Issue of November 19, 2010
eds. Joan Schmelz, Caroline Simpson, and Michele Montgomery
This week's issues:
1. Delusions of Gender
From: Joan Schmelz [jschmelz_at_memphis.edu]
I would like to recommend a book. Since I've never done this before, I wanted my first recommendation to be special, and I think I've found a book that fits the bill:
Delusions of Gender: How Our Minds, Society, and Neurosexism Create Difference By Cordelia Fine
This book recommendation is a follow up to my AASWOMEN item from the July 16, 2010 issue (Talking Points on the Larry Summers Issues: Trucks vs. Dolls). After completing a talk on Unconscious Bias to an audience of astronomers, a colleague asked me a private question about his own kids' toy choices. He confessed that every parent he knew thinks the gender-specific choices result from innate differences. This intrigued me. With the help of my colleague, Wanda Rushing from the Univ. of Memphis Sociology department, I got this recommendation from Sociologists for Women in Society. It is an in-depth, readable, up-to-date book that addresses this fascinating topic in more detail. I just finished reading it, and couldn't wait to pass the recommendation along to AASWOMEN readers. Here are some reviews:
Fine turns the popular science book formula on its head. Chapter-by-chapter, she introduces ideas about innate differences between the sexes... and then tartly smacks around studies supposedly supporting them. (Dan Vergano - USA Today)
Cordelia Fine's thorough (and funny!) Delusions of Gender punches a giant hole in the idea that women's brains are somehow 'hardwired' for nurturing and domesticity. (Anna North - Jezebel.com )
[Fine] effectively blows the lid off of old tropes... Weaving together anecdotes, dense research and quotes from numerous experts, she offers a well-balanced testament to the many ways in which cultural rules inform behaviors often mistaken as organic to our brains, as opposed to learned... [An] informative and often surprising study. (Kirkus Reviews)
With a fabulous combination of wit, passion, and scholarship, Fine demolishes many of the common theories offered to explain the construction of gender in contemporary society.... She shows that the fact that we spend our lives in environments that promote gender differentiation makes those differences nothing more than self-fulfilling prophecies. This marvelous and important book will change the way readers view the gendered world. (Publishers Weekly)
Delusions of Gender takes on that tricky question, Why exactly are men from Mars and women from Venus?, and eviscerates both the neuroscientists who claim to have found the answers and the popularizers who take their findings and run with them... [Fine] is an acerbic critic, mincing no words when it comes to those she disagrees with. But her sharp tongue is tempered with humor and linguistic playfulness... [R]ead this book and see how complex and fascinating the whole issue is. (Katherine Bouton - The New York Times)Back to top.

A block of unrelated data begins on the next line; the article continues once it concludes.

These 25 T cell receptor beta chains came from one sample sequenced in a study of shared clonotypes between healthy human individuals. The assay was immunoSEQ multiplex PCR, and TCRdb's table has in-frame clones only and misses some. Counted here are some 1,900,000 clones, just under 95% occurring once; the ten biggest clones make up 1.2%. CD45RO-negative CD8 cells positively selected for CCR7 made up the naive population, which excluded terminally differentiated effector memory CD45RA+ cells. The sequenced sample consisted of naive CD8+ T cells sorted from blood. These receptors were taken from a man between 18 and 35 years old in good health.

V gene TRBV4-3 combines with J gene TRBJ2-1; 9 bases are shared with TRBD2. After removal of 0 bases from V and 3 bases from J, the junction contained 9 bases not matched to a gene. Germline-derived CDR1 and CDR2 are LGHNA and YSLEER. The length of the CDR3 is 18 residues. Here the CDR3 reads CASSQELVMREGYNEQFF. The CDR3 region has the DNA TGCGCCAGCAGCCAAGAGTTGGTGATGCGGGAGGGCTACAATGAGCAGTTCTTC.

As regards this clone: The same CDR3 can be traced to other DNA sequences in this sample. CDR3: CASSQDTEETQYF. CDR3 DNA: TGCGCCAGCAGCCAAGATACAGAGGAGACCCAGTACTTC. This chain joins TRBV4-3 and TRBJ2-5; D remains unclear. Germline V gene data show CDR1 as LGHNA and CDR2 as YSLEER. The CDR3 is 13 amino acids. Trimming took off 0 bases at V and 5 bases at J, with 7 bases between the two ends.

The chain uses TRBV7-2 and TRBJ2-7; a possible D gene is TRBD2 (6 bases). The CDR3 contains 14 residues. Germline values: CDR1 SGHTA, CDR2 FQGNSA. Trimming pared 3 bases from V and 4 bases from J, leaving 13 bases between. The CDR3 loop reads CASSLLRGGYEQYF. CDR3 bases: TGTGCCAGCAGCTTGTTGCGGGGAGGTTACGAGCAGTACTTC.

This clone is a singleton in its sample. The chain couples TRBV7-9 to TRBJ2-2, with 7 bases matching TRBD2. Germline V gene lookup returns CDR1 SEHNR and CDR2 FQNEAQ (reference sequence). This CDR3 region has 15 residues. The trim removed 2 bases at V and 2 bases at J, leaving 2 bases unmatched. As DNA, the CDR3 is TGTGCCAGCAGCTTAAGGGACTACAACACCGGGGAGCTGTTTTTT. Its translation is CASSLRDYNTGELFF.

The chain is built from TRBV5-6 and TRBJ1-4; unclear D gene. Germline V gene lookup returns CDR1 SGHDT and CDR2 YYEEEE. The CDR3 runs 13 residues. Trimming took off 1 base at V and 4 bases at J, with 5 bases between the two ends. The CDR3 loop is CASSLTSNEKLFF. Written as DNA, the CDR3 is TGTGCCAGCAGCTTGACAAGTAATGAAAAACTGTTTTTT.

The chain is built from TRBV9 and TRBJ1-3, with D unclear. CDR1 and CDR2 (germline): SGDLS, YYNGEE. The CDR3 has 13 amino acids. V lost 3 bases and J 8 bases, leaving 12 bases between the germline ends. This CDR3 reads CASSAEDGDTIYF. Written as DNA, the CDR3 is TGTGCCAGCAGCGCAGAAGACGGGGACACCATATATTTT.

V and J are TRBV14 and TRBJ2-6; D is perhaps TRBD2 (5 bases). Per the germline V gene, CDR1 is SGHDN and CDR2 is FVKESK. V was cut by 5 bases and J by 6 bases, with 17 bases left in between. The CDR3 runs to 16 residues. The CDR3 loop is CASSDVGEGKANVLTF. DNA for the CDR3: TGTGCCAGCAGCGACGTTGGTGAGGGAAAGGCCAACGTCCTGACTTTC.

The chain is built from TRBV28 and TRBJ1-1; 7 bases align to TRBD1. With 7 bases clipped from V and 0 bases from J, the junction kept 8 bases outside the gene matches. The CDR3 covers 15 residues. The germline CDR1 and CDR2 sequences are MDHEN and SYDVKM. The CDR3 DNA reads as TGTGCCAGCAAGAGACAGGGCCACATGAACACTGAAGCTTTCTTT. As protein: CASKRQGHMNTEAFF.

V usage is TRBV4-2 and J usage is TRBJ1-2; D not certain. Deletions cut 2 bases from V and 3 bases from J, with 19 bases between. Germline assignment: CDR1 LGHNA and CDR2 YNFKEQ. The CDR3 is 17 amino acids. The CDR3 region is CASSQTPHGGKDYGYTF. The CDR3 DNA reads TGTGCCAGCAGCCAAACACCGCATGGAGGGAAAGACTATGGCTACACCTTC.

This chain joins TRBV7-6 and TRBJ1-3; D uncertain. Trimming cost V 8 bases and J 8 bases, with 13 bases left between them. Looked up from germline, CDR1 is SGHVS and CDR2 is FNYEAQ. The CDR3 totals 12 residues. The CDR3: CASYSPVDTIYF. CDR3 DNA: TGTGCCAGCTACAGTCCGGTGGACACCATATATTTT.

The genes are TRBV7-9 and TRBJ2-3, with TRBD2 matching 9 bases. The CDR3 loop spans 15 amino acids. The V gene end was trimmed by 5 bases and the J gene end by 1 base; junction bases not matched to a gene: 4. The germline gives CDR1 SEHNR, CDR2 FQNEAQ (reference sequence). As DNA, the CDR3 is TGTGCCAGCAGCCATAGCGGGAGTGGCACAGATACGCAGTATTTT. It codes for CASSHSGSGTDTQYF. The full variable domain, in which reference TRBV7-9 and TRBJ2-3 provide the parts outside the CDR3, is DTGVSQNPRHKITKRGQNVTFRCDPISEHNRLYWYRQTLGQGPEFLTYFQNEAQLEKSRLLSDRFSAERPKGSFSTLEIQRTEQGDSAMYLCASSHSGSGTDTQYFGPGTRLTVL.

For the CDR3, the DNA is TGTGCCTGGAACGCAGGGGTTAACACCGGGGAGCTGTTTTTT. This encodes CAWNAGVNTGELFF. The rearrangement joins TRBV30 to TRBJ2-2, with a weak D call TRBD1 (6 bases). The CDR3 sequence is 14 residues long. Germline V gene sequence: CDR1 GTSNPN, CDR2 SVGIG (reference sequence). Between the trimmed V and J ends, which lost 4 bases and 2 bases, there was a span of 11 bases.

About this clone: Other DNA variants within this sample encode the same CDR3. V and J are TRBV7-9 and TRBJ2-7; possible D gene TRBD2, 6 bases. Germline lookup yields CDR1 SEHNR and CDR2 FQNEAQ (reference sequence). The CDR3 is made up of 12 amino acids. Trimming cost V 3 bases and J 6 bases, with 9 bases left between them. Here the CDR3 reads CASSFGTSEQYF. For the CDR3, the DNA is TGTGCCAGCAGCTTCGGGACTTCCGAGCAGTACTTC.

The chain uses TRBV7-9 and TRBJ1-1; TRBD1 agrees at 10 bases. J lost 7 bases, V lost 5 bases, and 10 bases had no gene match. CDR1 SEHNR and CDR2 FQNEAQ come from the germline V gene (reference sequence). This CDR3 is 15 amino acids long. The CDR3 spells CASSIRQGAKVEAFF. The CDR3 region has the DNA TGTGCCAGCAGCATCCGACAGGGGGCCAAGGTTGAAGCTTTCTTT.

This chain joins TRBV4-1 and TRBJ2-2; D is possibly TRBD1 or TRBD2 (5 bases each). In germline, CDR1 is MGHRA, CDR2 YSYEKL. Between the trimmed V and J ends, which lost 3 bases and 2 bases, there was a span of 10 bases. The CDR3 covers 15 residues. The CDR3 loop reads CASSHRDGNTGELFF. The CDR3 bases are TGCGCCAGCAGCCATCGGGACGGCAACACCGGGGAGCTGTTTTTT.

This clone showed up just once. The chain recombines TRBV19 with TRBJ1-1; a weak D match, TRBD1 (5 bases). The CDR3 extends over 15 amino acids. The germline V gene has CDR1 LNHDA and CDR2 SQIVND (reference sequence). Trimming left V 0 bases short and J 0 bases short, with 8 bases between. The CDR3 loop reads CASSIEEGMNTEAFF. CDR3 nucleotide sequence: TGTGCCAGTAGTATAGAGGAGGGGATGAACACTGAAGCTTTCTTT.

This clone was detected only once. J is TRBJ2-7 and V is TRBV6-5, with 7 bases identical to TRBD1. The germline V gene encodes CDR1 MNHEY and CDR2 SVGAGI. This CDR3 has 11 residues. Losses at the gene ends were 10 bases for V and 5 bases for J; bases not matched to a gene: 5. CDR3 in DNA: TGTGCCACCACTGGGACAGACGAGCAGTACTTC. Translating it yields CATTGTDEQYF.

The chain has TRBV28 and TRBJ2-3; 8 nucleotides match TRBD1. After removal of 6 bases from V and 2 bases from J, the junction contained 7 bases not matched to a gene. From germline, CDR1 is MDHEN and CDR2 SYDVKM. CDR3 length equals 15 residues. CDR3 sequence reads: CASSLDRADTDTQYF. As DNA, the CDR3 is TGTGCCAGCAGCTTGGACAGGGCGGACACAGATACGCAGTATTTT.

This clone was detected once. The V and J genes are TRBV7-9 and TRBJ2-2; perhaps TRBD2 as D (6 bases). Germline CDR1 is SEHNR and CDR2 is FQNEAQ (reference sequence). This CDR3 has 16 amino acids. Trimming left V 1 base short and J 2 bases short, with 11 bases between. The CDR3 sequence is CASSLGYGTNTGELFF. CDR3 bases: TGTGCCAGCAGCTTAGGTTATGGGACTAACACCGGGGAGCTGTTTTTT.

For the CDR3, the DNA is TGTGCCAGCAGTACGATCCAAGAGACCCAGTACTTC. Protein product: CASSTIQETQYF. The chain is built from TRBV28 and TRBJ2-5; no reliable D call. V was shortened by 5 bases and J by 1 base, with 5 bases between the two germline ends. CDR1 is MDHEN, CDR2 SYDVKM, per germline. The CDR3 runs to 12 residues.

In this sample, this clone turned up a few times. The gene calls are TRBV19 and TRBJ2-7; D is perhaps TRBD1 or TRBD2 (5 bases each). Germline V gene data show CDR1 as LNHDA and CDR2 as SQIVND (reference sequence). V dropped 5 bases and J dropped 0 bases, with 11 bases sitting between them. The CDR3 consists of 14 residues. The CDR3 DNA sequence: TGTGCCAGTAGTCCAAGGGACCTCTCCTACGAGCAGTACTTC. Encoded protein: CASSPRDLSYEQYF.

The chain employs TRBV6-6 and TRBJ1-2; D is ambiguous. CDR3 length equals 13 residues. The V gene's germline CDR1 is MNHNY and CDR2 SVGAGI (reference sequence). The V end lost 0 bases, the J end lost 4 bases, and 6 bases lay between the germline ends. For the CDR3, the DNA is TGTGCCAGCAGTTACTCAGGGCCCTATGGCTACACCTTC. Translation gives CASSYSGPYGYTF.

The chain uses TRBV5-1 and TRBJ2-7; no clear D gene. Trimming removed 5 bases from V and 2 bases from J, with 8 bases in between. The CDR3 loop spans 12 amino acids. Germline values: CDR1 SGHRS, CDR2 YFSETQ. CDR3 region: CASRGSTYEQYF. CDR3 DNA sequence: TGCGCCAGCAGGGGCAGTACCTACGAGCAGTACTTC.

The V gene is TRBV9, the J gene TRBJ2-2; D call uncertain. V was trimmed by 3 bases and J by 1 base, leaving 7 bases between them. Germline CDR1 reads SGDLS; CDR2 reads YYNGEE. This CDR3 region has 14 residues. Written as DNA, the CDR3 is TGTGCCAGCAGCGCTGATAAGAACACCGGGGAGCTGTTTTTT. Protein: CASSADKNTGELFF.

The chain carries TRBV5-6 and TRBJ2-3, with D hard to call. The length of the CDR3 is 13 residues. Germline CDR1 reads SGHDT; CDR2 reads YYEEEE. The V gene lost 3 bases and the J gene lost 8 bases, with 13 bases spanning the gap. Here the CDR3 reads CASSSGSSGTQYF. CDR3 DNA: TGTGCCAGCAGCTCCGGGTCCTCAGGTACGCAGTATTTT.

2. Michael Gurian: Leadership and the Sexes
[It is a coincidence that this item is so closely related to the last, but it does make for an interesting comparison - Eds]
I recently attended a talk by Michael Gurian, who was promoting his new book, Leadership and the Sexes: Using Gender Science to Create Success in Business. With a title like that, I couldn't help but be intrigued, but also skeptical.
The focus of his talk was not specifically the retention of women in STEM professions, although he did mention that as a problem he hoped to solve by pointing out gender differences. His point was that there are, indeed, biological differences between men and women, in brain activity and development in particular. While those differences don't translate to differences in intelligence, the way we communicate and learn is different. He showed us MRI scans of brains, demonstrating a distinct difference between men's and women's brains to emphasize his point.
Women's brains have more white matter, while men's have more grey matter. This means that women have more connections between different areas of the brains. Thus, men are good at being very single-mindedly focused on one task at a time, while women are very good at communicating, responding to facial cues, and making connections. When at rest, men's brains show much less activity on brain scans then women's. Science is very much a male-brain profession, Gurian argues, so some specific ways for encouraging women in STEM include:
Discard the Ivory Tower paradigm for STEM. The truth is that science has become a more communal effort and that collaboration and communication are vital.
Deal proactively with gender differences. For instance, women tend to go into meetings looking for community and reciprocity, men go in looking to express dominance.